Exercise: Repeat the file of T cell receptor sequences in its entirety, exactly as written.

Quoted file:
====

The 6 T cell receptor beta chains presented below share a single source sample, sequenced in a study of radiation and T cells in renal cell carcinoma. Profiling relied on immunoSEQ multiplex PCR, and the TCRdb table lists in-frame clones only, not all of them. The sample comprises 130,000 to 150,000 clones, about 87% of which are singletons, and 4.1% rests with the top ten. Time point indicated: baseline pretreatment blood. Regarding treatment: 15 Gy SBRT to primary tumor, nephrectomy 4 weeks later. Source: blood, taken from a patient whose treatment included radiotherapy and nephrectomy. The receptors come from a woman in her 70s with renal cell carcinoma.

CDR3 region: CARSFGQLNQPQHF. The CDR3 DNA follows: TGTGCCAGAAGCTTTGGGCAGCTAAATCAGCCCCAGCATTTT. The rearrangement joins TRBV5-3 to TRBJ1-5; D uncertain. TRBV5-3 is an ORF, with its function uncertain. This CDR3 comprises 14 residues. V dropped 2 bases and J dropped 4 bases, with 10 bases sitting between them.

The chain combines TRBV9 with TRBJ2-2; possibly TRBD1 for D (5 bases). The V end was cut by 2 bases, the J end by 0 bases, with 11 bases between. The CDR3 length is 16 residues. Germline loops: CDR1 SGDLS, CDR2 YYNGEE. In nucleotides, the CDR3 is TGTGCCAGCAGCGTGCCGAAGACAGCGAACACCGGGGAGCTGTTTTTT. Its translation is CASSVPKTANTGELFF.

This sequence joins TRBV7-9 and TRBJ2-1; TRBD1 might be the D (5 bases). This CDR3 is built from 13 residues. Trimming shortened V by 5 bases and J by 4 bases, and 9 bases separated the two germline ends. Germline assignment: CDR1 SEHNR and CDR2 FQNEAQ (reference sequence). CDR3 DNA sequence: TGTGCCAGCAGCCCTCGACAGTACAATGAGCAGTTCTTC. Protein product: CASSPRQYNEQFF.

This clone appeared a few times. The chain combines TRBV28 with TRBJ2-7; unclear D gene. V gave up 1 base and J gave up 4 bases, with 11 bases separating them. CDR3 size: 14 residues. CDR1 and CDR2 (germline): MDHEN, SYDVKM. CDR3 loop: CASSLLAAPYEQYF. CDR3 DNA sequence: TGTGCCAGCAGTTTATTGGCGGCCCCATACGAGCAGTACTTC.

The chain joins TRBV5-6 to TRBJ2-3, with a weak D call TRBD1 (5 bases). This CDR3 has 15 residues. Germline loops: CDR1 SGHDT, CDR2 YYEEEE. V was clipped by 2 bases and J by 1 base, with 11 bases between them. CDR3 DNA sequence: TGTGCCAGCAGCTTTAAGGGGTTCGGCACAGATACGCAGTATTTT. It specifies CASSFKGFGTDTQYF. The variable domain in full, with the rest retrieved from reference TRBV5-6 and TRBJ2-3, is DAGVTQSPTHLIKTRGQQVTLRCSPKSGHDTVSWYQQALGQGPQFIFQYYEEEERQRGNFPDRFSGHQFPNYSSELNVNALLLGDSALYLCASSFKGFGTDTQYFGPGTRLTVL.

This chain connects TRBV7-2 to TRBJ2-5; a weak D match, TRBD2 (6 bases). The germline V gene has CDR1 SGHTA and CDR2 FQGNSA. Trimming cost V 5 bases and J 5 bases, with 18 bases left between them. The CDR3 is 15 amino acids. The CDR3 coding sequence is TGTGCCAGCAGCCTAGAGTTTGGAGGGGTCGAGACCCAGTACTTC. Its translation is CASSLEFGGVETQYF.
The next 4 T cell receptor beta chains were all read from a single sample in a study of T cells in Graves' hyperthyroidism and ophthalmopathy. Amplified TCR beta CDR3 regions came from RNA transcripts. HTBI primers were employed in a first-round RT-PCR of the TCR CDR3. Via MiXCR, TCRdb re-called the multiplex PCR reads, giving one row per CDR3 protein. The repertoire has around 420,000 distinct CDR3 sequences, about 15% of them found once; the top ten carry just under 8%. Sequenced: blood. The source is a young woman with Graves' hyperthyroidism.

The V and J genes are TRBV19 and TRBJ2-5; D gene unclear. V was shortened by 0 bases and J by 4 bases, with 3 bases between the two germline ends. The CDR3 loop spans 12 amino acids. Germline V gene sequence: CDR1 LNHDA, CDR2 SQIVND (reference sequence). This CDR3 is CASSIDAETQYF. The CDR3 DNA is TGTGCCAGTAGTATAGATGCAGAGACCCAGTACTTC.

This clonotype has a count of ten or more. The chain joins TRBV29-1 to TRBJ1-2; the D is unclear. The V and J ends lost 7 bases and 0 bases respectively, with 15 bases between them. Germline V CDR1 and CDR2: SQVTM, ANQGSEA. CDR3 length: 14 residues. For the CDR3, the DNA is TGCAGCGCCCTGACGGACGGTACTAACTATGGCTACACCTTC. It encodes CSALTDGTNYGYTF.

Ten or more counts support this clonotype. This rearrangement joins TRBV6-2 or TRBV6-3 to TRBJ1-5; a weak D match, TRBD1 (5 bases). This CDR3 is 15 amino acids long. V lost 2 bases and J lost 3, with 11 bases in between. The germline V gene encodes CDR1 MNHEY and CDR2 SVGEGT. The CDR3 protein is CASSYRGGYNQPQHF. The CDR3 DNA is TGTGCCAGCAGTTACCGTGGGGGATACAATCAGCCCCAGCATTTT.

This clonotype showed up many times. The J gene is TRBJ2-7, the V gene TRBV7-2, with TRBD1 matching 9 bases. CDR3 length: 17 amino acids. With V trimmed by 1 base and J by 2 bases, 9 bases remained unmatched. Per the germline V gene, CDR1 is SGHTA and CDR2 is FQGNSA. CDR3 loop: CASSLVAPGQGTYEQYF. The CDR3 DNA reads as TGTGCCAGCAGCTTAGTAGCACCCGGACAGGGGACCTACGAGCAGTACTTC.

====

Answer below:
The 6 T cell receptor beta chains presented below share a single source sample, sequenced in a study of radiation and T cells in renal cell carcinoma. Profiling relied on immunoSEQ multiplex PCR, and the TCRdb table lists in-frame clones only, not all of them. The sample comprises 130,000 to 150,000 clones, about 87% of which are singletons, and 4.1% rests with the top ten. Time point indicated: baseline pretreatment blood. Regarding treatment: 15 Gy SBRT to primary tumor, nephrectomy 4 weeks later. Source: blood, taken from a patient whose treatment included radiotherapy and nephrectomy. The receptors come from a woman in her 70s with renal cell carcinoma.

CDR3 region: CARSFGQLNQPQHF. The CDR3 DNA follows: TGTGCCAGAAGCTTTGGGCAGCTAAATCAGCCCCAGCATTTT. The rearrangement joins TRBV5-3 to TRBJ1-5; D uncertain. TRBV5-3 is an ORF, with its function uncertain. This CDR3 comprises 14 residues. V dropped 2 bases and J dropped 4 bases, with 10 bases sitting between them.

The chain combines TRBV9 with TRBJ2-2; possibly TRBD1 for D (5 bases). The V end was cut by 2 bases, the J end by 0 bases, with 11 bases between. The CDR3 length is 16 residues. Germline loops: CDR1 SGDLS, CDR2 YYNGEE. In nucleotides, the CDR3 is TGTGCCAGCAGCGTGCCGAAGACAGCGAACACCGGGGAGCTGTTTTTT. Its translation is CASSVPKTANTGELFF.

This sequence joins TRBV7-9 and TRBJ2-1; TRBD1 might be the D (5 bases). This CDR3 is built from 13 residues. Trimming shortened V by 5 bases and J by 4 bases, and 9 bases separated the two germline ends. Germline assignment: CDR1 SEHNR and CDR2 FQNEAQ (reference sequence). CDR3 DNA sequence: TGTGCCAGCAGCCCTCGACAGTACAATGAGCAGTTCTTC. Protein product: CASSPRQYNEQFF.

This clone appeared a few times. The chain combines TRBV28 with TRBJ2-7; unclear D gene. V gave up 1 base and J gave up 4 bases, with 11 bases separating them. CDR3 size: 14 residues. CDR1 and CDR2 (germline): MDHEN, SYDVKM. CDR3 loop: CASSLLAAPYEQYF. CDR3 DNA sequence: TGTGCCAGCAGTTTATTGGCGGCCCCATACGAGCAGTACTTC.

The chain joins TRBV5-6 to TRBJ2-3, with a weak D call TRBD1 (5 bases). This CDR3 has 15 residues. Germline loops: CDR1 SGHDT, CDR2 YYEEEE. V was clipped by 2 bases and J by 1 base, with 11 bases between them. CDR3 DNA sequence: TGTGCCAGCAGCTTTAAGGGGTTCGGCACAGATACGCAGTATTTT. It specifies CASSFKGFGTDTQYF. The variable domain in full, with the rest retrieved from reference TRBV5-6 and TRBJ2-3, is DAGVTQSPTHLIKTRGQQVTLRCSPKSGHDTVSWYQQALGQGPQFIFQYYEEEERQRGNFPDRFSGHQFPNYSSELNVNALLLGDSALYLCASSFKGFGTDTQYFGPGTRLTVL.

This chain connects TRBV7-2 to TRBJ2-5; a weak D match, TRBD2 (6 bases). The germline V gene has CDR1 SGHTA and CDR2 FQGNSA. Trimming cost V 5 bases and J 5 bases, with 18 bases left between them. The CDR3 is 15 amino acids. The CDR3 coding sequence is TGTGCCAGCAGCCTAGAGTTTGGAGGGGTCGAGACCCAGTACTTC. Its translation is CASSLEFGGVETQYF.
The next 4 T cell receptor beta chains were all read from a single sample in a study of T cells in Graves' hyperthyroidism and ophthalmopathy. Amplified TCR beta CDR3 regions came from RNA transcripts. HTBI primers were employed in a first-round RT-PCR of the TCR CDR3. Via MiXCR, TCRdb re-called the multiplex PCR reads, giving one row per CDR3 protein. The repertoire has around 420,000 distinct CDR3 sequences, about 15% of them found once; the top ten carry just under 8%. Sequenced: blood. The source is a young woman with Graves' hyperthyroidism.

The V and J genes are TRBV19 and TRBJ2-5; D gene unclear. V was shortened by 0 bases and J by 4 bases, with 3 bases between the two germline ends. The CDR3 loop spans 12 amino acids. Germline V gene sequence: CDR1 LNHDA, CDR2 SQIVND (reference sequence). This CDR3 is CASSIDAETQYF. The CDR3 DNA is TGTGCCAGTAGTATAGATGCAGAGACCCAGTACTTC.

This clonotype has a count of ten or more. The chain joins TRBV29-1 to TRBJ1-2; the D is unclear. The V and J ends lost 7 bases and 0 bases respectively, with 15 bases between them. Germline V CDR1 and CDR2: SQVTM, ANQGSEA. CDR3 length: 14 residues. For the CDR3, the DNA is TGCAGCGCCCTGACGGACGGTACTAACTATGGCTACACCTTC. It encodes CSALTDGTNYGYTF.

Ten or more counts support this clonotype. This rearrangement joins TRBV6-2 or TRBV6-3 to TRBJ1-5; a weak D match, TRBD1 (5 bases). This CDR3 is 15 amino acids long. V lost 2 bases and J lost 3, with 11 bases in between. The germline V gene encodes CDR1 MNHEY and CDR2 SVGEGT. The CDR3 protein is CASSYRGGYNQPQHF. The CDR3 DNA is TGTGCCAGCAGTTACCGTGGGGGATACAATCAGCCCCAGCATTTT.

This clonotype showed up many times. The J gene is TRBJ2-7, the V gene TRBV7-2, with TRBD1 matching 9 bases. CDR3 length: 17 amino acids. With V trimmed by 1 base and J by 2 bases, 9 bases remained unmatched. Per the germline V gene, CDR1 is SGHTA and CDR2 is FQGNSA. CDR3 loop: CASSLVAPGQGTYEQYF. The CDR3 DNA reads as TGTGCCAGCAGCTTAGTAGCACCCGGACAGGGGACCTACGAGCAGTACTTC.